Safety & Security Tips

University Police

Cell Phones

  • Only give your mobile number out to people you know and trust.
  • Do not use your mobile phone to communicate with strangers. Only text and call people or businesses you know in real life.
  • Never reply to text messages from people you don't know.
  • Make sure you know how to block others from calling your phone. Using caller id you can block all incoming calls or block individual names and numbers.
  • Make a record of your Electronic Serial Number (ESN) and/or your International Mobile Equipment Identity (IMEI) number. Pressing *#06# on your mobile phone's keypad will display your 15 digit IMEI number.
  • If your phone is lost or stolen, report it to your local police station and your network operator immediately.
  • Think about how a text message might be read before you send it.
  • You should never give anyone else's number out without asking them if it is okay.
  • You should never take pictures or videos of anyone with your phone if you do not have their permission.
  • Do not allow others to take pictures or videos of you without your permission. Remember -- these pictures and videos can be posted online.
  • Be careful if you meet someone in real life who you only "know" through text messaging. Even though text messaging is often the "next step" after online chatting, that does not mean that it is safer.

- Tips provided by the National Cybersecurity Alliance

Social Networking

  • Privacy and security settings exist for a reason: Learn about and use the privacy and security settings on social networks. They are there to help you control who sees what you post and manage your online experience in a positive way.
  • Once posted, always posted: Protect your reputation on social networks. What you post online stays online. Think twice before posting pictures you wouldn't want your parents or future employers to see. Recent research found that 70 percent of job recruiters rejected candidates based on information they found online.
  • Your online reputation can be a good thing: Recent research also found that recruiters respond to a strong, positive personal brand online. So show your smarts, thoughtfulness and mastery of the environment.
  • Keep personal info personal: Be cautious about how much personal information you provide on social networking sites. The more information you post, the easier it may be for a hacker or someone else to use that information to steal your identity, access your data, or commit other crimes such as stalking.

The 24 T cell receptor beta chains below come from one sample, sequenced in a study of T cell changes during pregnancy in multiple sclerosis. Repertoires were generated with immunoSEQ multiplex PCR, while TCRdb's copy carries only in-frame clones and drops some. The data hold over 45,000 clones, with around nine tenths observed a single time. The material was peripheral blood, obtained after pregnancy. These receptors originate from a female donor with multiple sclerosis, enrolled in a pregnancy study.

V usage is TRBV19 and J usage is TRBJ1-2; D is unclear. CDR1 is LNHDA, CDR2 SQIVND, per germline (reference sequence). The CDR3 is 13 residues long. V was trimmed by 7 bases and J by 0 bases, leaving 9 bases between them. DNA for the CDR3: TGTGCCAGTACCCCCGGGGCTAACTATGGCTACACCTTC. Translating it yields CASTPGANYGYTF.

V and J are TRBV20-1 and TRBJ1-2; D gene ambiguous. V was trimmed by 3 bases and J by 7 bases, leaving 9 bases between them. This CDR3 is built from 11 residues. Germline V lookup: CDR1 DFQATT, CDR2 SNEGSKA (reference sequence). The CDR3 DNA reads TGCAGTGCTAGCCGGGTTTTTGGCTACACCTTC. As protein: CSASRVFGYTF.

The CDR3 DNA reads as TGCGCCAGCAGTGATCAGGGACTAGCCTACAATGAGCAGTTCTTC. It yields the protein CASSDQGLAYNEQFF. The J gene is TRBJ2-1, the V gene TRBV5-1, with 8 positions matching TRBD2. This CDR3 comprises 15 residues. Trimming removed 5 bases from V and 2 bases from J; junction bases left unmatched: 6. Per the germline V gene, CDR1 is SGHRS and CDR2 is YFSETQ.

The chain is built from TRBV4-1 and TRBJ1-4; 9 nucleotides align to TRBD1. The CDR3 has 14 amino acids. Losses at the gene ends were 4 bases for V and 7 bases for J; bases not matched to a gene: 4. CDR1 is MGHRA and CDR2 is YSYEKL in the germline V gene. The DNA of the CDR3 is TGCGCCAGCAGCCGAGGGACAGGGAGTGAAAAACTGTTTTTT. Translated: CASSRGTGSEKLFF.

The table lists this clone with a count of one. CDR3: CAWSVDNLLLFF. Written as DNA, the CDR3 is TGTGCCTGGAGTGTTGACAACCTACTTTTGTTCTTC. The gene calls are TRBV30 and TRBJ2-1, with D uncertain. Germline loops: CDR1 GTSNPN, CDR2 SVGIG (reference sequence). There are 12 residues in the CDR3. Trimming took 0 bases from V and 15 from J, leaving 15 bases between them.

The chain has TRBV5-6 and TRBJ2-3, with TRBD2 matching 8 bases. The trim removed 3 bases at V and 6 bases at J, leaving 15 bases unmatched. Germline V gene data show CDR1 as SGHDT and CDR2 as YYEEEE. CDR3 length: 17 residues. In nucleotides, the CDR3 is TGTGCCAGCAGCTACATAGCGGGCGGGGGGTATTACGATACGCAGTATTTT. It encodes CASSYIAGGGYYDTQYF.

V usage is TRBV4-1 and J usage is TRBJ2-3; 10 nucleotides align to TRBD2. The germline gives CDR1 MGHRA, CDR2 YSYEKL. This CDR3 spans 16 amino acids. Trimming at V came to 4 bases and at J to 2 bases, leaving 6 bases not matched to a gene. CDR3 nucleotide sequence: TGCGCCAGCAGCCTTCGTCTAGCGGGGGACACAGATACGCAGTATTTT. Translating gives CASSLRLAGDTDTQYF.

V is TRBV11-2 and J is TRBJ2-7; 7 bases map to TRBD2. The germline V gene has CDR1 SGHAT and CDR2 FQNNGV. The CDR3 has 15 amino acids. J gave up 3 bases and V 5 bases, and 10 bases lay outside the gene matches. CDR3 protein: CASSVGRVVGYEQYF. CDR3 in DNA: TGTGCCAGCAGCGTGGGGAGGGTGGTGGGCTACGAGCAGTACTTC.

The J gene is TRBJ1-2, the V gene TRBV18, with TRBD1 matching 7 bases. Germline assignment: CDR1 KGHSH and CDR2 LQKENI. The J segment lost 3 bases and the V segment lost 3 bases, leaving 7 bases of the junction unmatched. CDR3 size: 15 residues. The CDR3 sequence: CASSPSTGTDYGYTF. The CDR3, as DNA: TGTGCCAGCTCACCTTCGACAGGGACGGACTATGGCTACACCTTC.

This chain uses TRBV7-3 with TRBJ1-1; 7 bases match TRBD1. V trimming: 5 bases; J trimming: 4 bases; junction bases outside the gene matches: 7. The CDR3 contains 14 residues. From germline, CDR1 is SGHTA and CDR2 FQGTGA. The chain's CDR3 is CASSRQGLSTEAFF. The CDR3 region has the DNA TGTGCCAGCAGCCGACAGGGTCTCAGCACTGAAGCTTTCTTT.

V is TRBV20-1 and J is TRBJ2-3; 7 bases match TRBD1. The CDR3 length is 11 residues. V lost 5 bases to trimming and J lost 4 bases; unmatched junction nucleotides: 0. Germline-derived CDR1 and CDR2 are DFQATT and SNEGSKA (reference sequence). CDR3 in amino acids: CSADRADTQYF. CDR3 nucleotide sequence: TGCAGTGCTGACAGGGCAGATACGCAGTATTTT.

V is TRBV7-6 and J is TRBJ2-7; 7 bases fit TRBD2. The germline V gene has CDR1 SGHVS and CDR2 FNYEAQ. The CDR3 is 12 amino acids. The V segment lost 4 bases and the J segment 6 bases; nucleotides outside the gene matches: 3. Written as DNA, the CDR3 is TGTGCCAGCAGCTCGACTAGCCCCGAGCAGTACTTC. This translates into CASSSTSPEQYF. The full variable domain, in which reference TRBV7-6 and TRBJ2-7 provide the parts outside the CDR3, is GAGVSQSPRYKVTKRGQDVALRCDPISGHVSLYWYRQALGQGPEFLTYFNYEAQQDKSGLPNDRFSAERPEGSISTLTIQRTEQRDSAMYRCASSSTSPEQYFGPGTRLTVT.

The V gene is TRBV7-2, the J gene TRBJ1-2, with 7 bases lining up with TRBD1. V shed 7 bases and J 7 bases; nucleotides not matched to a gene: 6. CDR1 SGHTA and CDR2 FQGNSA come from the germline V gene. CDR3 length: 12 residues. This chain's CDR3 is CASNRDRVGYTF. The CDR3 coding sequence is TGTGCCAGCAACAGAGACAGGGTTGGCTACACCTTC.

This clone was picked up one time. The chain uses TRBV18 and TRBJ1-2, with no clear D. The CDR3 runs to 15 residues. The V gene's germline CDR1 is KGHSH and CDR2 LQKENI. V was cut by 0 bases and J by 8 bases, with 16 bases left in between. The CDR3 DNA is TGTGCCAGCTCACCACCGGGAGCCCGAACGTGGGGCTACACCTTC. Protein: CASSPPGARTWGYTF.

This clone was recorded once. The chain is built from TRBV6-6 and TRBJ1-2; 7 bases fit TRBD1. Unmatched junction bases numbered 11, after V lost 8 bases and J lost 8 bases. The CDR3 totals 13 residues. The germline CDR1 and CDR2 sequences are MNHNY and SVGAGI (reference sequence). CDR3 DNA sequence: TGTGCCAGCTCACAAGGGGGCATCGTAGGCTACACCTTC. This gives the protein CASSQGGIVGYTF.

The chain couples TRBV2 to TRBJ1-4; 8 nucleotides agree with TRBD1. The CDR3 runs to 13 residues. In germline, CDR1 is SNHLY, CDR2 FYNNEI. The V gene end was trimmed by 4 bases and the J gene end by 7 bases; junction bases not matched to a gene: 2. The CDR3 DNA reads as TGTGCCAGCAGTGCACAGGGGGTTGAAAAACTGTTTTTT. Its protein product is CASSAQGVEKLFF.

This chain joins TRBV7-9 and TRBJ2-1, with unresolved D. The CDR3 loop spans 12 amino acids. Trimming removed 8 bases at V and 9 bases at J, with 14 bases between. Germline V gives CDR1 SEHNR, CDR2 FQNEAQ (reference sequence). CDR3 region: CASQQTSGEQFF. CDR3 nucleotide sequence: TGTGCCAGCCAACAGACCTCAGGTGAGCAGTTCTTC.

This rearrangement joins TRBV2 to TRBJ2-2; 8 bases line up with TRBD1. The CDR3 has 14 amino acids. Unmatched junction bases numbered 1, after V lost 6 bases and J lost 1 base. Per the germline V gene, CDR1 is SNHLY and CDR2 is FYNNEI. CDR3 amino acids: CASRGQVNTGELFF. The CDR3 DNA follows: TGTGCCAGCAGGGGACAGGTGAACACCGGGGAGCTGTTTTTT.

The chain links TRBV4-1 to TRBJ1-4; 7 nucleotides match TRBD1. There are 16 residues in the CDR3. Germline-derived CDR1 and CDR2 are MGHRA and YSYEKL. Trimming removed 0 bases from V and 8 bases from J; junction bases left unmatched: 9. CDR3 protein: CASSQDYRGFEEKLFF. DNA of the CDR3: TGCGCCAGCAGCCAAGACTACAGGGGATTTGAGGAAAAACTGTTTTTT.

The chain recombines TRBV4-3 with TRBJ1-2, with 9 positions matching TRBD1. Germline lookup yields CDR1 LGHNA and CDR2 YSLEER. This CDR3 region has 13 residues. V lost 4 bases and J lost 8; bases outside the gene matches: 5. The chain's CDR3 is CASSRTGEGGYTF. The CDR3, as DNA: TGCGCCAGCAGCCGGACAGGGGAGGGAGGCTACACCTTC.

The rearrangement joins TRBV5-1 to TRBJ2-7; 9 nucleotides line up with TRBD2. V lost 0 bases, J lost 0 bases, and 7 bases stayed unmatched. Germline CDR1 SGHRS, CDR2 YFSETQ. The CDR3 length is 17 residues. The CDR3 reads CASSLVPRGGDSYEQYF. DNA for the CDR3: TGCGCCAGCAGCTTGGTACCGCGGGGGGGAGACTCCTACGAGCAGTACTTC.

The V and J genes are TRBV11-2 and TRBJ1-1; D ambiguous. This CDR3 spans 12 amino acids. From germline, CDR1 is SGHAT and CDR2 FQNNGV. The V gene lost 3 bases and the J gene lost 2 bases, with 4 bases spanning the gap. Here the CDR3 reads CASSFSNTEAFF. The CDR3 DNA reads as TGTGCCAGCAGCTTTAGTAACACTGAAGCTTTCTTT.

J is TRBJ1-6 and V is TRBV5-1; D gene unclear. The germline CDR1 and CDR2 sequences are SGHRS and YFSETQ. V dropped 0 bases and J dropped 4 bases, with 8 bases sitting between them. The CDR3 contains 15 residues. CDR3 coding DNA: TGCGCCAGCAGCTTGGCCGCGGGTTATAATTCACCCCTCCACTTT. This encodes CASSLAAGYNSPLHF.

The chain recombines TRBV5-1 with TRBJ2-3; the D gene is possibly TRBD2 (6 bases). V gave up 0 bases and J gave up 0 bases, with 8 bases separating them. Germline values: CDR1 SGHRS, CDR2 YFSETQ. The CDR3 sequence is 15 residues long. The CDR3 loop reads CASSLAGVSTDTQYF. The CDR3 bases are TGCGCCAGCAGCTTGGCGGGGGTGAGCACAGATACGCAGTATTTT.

• Protect your hardware: Safety and security start with protecting computers. Install a security suite (antivirus, antispyware and firewall) that is set to update automatically. Keep your operating system, Web browser and other software current as well and back up computer files on a regular basis.
  • Know and manage your friends: Social networks can be used for a variety of purposes. Some of the fun is creating a large pool of friends from many aspects of your life. That doesn't mean all friends are created equal. Use tools to manage the information you share with friends in different groups or even have multiple online pages. If you're trying to create a public persona as a blogger or expert, create an open profile or a "fan" page that encourages broad participation and limits personal information. Use your personal profile to keep your real friends (the ones you know trust) more synched up with your daily life.
  • Be honest if you're uncomfortable: If a friend posts something about you that makes you uncomfortable or you think is inappropriate, let them know. Likewise, stay open-minded if a friend approaches you because something you've posted makes him or her uncomfortable. People have different tolerances for how much the world knows about them respect those differences. Post only about others as you would have them post about you.
  • Now what action to take: If someone is harassing or threatening you, remove them from your friends list, block them, and report them to the site administrator.
  • Use strong passwords: Make sure that your password is long, complex and combines, letters, numerals, and symbols. Ideally, you should use a different password for every online account you have. If you need to write down your password to remember it, store it somewhere away from your computer.
  • Be cautious about messages you receive on social networking sites that contain links. Even links that look they come from friends can sometimes contain malware or be part of a phishing attack (attempts to collect personal information: logon and password and other indentifying information by pretending to be a message form a friend or a business). If you are suspicious, don't click contact your friend or the business directly to verify the validity.

- Tips provided by the National Cybersecurity Alliance

Cyber Security Tips Newletter Archives: